TRCH Classic Thriller Season

Is Kushi-Ya Any Good?

3 December 18 words: Ash Dilks

The Japanese restaurant serves beautifully arranged food that doesn't skimp on flavour...

Kushi-Ya now lives where the venerable Alley Cafe used to. The small space has been stripped back and made to feel spacious with exposed beams, wood-panelled walls and traditional Japanese robes adorning them. Through a huge aperture, chefs work fastidiously over a long, charcoal grill.

We started with the prawn shumai (£3.50): soft dumplings served on a small pool of light broth. I nodded to my dining partner; this was looking good.

From the small plates and skewers menu, we ordered salmon tataki (£6.50): medallions of salmon seared on the outside with a citrusy, ponzu-style sauce, and sticky rice furikake (£3.50): “furikake” meaning “sprinkle over”. Traditionally, chefs top the rice with their own dry seasoning and Kushi-Ya’s is shiitake mushroom powder, kombu seaweed, aonori, mixed sesame seeds, beetroot powder and salt.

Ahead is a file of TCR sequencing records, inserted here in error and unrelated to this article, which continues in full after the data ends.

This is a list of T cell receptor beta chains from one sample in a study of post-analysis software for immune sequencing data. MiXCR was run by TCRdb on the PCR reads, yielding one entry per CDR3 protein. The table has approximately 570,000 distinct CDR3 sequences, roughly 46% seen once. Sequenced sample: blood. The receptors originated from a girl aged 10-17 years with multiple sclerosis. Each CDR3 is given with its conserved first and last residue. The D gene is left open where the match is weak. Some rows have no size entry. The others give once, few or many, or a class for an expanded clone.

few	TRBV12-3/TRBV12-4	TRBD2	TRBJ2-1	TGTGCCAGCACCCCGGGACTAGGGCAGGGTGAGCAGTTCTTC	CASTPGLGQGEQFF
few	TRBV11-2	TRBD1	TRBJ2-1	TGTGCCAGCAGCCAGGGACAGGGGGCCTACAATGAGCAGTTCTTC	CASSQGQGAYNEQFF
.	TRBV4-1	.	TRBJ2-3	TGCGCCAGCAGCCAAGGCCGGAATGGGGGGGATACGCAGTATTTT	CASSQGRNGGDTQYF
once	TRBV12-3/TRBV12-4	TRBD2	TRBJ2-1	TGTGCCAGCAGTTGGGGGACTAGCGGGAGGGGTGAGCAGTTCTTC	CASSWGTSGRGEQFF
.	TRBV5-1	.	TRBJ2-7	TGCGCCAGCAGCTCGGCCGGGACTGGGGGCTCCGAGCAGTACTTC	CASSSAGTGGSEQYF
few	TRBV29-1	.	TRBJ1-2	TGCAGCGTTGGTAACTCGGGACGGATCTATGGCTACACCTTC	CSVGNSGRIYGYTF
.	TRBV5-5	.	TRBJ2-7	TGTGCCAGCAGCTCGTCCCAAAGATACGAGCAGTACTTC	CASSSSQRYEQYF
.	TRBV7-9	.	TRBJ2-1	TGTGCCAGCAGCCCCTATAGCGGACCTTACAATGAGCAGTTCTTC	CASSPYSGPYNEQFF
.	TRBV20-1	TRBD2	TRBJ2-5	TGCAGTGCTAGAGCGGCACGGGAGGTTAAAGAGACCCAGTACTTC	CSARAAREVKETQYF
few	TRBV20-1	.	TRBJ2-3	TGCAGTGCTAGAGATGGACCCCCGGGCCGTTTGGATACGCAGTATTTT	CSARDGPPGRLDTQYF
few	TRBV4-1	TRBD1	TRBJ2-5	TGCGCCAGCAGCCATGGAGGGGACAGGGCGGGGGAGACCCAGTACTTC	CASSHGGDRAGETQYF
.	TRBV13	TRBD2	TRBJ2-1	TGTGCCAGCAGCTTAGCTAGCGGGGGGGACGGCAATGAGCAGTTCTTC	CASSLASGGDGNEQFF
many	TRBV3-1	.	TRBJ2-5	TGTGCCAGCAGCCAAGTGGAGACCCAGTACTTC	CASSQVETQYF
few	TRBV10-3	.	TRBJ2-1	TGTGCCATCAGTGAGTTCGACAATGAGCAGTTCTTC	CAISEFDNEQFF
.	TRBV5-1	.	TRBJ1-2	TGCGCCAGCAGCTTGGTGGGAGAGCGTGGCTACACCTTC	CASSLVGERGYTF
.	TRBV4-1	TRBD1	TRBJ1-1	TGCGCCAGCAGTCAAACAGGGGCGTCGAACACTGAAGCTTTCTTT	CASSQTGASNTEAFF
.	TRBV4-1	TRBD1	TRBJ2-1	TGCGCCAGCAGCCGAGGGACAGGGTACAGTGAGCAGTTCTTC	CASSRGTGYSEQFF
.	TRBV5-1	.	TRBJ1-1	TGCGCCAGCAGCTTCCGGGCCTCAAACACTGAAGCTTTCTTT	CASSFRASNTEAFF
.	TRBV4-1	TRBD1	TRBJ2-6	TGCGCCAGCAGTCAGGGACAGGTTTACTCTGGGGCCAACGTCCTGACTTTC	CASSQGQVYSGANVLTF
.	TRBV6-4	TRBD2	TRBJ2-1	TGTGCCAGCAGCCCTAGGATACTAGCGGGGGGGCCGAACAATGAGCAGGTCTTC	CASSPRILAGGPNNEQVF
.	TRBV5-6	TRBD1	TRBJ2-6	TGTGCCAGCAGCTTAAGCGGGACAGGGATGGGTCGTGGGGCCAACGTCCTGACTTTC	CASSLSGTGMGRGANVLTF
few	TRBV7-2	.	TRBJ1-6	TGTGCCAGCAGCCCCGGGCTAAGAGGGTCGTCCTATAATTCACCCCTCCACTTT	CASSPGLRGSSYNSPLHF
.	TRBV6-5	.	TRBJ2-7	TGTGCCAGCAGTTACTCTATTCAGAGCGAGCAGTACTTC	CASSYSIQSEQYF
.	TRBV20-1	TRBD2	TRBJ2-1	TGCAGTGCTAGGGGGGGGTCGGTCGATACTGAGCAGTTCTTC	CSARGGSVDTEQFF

The tofu katsu skewers (£3.50) were so good we ordered them twice. The tofu came coated in crispy panko crumbs and served with katsu sauce for drizzling. We also sampled the beef skewers (£5) and the chicken-thigh skewers (£4.50), and both were exceptional. We also went for the grilled avocado (£5) topped with crispy shallots and yuzu kosho; a blended paste of green chilli and zest from the yuzu fruit.

Each dish is presented as if designed purely for the ‘gram, but there’s a relaxed vibe and it’s all about the flavours and delicate respect of ingredients. There’s nothing too spicy or in your face, but they’re not afraid to be brave; duck-heart skewers have featured on the specials board.

Their lunch offer of a snack, two skewers and rice for a tenner is great value. If you like Japanese food and enjoy tapas-style eating, you should check out Kushi-Ya.

1A Cannon Court (off Angel Row) NG1 6JE. 0115 941 1369

Kushi-Ya website